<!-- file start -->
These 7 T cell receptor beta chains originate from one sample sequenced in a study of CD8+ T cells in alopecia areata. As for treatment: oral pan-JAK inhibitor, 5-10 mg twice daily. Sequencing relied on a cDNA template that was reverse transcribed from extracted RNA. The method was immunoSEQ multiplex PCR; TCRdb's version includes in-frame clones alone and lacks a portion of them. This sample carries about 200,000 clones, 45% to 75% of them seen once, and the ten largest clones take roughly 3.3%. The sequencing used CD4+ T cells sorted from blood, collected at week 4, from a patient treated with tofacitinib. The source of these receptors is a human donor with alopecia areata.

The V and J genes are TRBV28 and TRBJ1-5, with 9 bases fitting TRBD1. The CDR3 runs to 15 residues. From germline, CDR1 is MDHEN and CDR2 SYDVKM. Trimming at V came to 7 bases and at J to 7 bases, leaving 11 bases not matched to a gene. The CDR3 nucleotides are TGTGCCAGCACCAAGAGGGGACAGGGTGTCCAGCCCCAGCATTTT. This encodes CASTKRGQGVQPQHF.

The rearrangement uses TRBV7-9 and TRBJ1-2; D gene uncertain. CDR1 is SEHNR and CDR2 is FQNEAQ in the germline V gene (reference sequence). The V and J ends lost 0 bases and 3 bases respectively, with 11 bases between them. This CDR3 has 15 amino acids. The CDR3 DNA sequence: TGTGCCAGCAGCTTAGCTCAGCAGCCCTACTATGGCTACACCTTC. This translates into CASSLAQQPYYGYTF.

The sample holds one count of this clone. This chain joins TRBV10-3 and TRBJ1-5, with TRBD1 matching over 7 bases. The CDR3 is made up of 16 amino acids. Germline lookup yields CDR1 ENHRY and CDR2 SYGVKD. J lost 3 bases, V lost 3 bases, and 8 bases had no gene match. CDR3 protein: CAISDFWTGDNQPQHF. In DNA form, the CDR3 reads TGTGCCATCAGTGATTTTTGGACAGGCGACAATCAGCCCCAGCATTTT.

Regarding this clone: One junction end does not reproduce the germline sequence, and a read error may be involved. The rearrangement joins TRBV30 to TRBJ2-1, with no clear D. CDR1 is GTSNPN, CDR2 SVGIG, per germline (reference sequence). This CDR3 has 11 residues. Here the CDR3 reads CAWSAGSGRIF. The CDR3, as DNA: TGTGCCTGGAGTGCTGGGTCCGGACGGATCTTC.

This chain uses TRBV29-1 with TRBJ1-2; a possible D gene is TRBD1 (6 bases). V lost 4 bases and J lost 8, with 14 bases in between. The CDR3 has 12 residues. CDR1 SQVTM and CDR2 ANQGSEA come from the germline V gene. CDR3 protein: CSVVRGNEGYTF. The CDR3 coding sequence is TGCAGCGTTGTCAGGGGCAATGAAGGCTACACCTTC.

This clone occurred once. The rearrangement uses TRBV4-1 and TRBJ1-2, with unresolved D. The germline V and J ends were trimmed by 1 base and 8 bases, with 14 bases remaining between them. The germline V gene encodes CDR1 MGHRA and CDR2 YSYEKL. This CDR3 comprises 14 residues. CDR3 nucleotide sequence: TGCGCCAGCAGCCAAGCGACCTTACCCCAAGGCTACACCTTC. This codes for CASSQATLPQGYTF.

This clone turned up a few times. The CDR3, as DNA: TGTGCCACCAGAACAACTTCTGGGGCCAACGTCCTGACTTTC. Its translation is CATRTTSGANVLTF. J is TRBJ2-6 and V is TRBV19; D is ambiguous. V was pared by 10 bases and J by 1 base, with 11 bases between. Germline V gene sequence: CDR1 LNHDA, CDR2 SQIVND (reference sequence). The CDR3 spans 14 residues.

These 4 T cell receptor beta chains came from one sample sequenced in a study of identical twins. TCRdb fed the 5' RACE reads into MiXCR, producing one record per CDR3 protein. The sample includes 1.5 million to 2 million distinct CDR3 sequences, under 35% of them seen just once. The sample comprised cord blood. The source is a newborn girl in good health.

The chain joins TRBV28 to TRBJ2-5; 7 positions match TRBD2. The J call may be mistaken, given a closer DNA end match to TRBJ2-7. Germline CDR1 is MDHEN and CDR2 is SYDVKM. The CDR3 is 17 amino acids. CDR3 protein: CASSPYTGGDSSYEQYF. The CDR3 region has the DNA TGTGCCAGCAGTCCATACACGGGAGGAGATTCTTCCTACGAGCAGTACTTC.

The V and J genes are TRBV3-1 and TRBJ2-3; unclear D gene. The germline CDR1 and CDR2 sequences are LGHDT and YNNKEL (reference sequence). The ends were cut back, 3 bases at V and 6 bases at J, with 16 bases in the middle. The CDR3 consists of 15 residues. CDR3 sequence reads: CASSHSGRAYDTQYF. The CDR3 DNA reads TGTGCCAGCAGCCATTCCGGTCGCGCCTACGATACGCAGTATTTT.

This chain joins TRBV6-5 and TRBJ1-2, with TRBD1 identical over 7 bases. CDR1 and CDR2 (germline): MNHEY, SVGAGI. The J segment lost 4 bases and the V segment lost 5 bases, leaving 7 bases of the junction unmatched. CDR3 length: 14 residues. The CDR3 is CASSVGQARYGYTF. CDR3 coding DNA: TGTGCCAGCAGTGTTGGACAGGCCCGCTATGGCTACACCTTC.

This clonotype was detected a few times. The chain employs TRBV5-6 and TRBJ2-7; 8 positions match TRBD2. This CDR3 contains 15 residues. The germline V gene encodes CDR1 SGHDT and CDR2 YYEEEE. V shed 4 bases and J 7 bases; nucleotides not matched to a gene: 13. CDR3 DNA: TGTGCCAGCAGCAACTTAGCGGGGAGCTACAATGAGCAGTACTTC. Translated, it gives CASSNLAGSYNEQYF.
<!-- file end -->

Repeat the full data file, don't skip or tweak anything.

These 7 T cell receptor beta chains originate from one sample sequenced in a study of CD8+ T cells in alopecia areata. As for treatment: oral pan-JAK inhibitor, 5-10 mg twice daily. Sequencing relied on a cDNA template that was reverse transcribed from extracted RNA. The method was immunoSEQ multiplex PCR; TCRdb's version includes in-frame clones alone and lacks a portion of them. This sample carries about 200,000 clones, 45% to 75% of them seen once, and the ten largest clones take roughly 3.3%. The sequencing used CD4+ T cells sorted from blood, collected at week 4, from a patient treated with tofacitinib. The source of these receptors is a human donor with alopecia areata.

The V and J genes are TRBV28 and TRBJ1-5, with 9 bases fitting TRBD1. The CDR3 runs to 15 residues. From germline, CDR1 is MDHEN and CDR2 SYDVKM. Trimming at V came to 7 bases and at J to 7 bases, leaving 11 bases not matched to a gene. The CDR3 nucleotides are TGTGCCAGCACCAAGAGGGGACAGGGTGTCCAGCCCCAGCATTTT. This encodes CASTKRGQGVQPQHF.

The rearrangement uses TRBV7-9 and TRBJ1-2; D gene uncertain. CDR1 is SEHNR and CDR2 is FQNEAQ in the germline V gene (reference sequence). The V and J ends lost 0 bases and 3 bases respectively, with 11 bases between them. This CDR3 has 15 amino acids. The CDR3 DNA sequence: TGTGCCAGCAGCTTAGCTCAGCAGCCCTACTATGGCTACACCTTC. This translates into CASSLAQQPYYGYTF.

The sample holds one count of this clone. This chain joins TRBV10-3 and TRBJ1-5, with TRBD1 matching over 7 bases. The CDR3 is made up of 16 amino acids. Germline lookup yields CDR1 ENHRY and CDR2 SYGVKD. J lost 3 bases, V lost 3 bases, and 8 bases had no gene match. CDR3 protein: CAISDFWTGDNQPQHF. In DNA form, the CDR3 reads TGTGCCATCAGTGATTTTTGGACAGGCGACAATCAGCCCCAGCATTTT.

Regarding this clone: One junction end does not reproduce the germline sequence, and a read error may be involved. The rearrangement joins TRBV30 to TRBJ2-1, with no clear D. CDR1 is GTSNPN, CDR2 SVGIG, per germline (reference sequence). This CDR3 has 11 residues. Here the CDR3 reads CAWSAGSGRIF. The CDR3, as DNA: TGTGCCTGGAGTGCTGGGTCCGGACGGATCTTC.

This chain uses TRBV29-1 with TRBJ1-2; a possible D gene is TRBD1 (6 bases). V lost 4 bases and J lost 8, with 14 bases in between. The CDR3 has 12 residues. CDR1 SQVTM and CDR2 ANQGSEA come from the germline V gene. CDR3 protein: CSVVRGNEGYTF. The CDR3 coding sequence is TGCAGCGTTGTCAGGGGCAATGAAGGCTACACCTTC.

This clone occurred once. The rearrangement uses TRBV4-1 and TRBJ1-2, with unresolved D. The germline V and J ends were trimmed by 1 base and 8 bases, with 14 bases remaining between them. The germline V gene encodes CDR1 MGHRA and CDR2 YSYEKL. This CDR3 comprises 14 residues. CDR3 nucleotide sequence: TGCGCCAGCAGCCAAGCGACCTTACCCCAAGGCTACACCTTC. This codes for CASSQATLPQGYTF.

This clone turned up a few times. The CDR3, as DNA: TGTGCCACCAGAACAACTTCTGGGGCCAACGTCCTGACTTTC. Its translation is CATRTTSGANVLTF. J is TRBJ2-6 and V is TRBV19; D is ambiguous. V was pared by 10 bases and J by 1 base, with 11 bases between. Germline V gene sequence: CDR1 LNHDA, CDR2 SQIVND (reference sequence). The CDR3 spans 14 residues.

These 4 T cell receptor beta chains came from one sample sequenced in a study of identical twins. TCRdb fed the 5' RACE reads into MiXCR, producing one record per CDR3 protein. The sample includes 1.5 million to 2 million distinct CDR3 sequences, under 35% of them seen just once. The sample comprised cord blood. The source is a newborn girl in good health.

The chain joins TRBV28 to TRBJ2-5; 7 positions match TRBD2. The J call may be mistaken, given a closer DNA end match to TRBJ2-7. Germline CDR1 is MDHEN and CDR2 is SYDVKM. The CDR3 is 17 amino acids. CDR3 protein: CASSPYTGGDSSYEQYF. The CDR3 region has the DNA TGTGCCAGCAGTCCATACACGGGAGGAGATTCTTCCTACGAGCAGTACTTC.

The V and J genes are TRBV3-1 and TRBJ2-3; unclear D gene. The germline CDR1 and CDR2 sequences are LGHDT and YNNKEL (reference sequence). The ends were cut back, 3 bases at V and 6 bases at J, with 16 bases in the middle. The CDR3 consists of 15 residues. CDR3 sequence reads: CASSHSGRAYDTQYF. The CDR3 DNA reads TGTGCCAGCAGCCATTCCGGTCGCGCCTACGATACGCAGTATTTT.

This chain joins TRBV6-5 and TRBJ1-2, with TRBD1 identical over 7 bases. CDR1 and CDR2 (germline): MNHEY, SVGAGI. The J segment lost 4 bases and the V segment lost 5 bases, leaving 7 bases of the junction unmatched. CDR3 length: 14 residues. The CDR3 is CASSVGQARYGYTF. CDR3 coding DNA: TGTGCCAGCAGTGTTGGACAGGCCCGCTATGGCTACACCTTC.

This clonotype was detected a few times. The chain employs TRBV5-6 and TRBJ2-7; 8 positions match TRBD2. This CDR3 contains 15 residues. The germline V gene encodes CDR1 SGHDT and CDR2 YYEEEE. V shed 4 bases and J 7 bases; nucleotides not matched to a gene: 13. CDR3 DNA: TGTGCCAGCAGCAACTTAGCGGGGAGCTACAATGAGCAGTACTTC. Translated, it gives CASSNLAGSYNEQYF.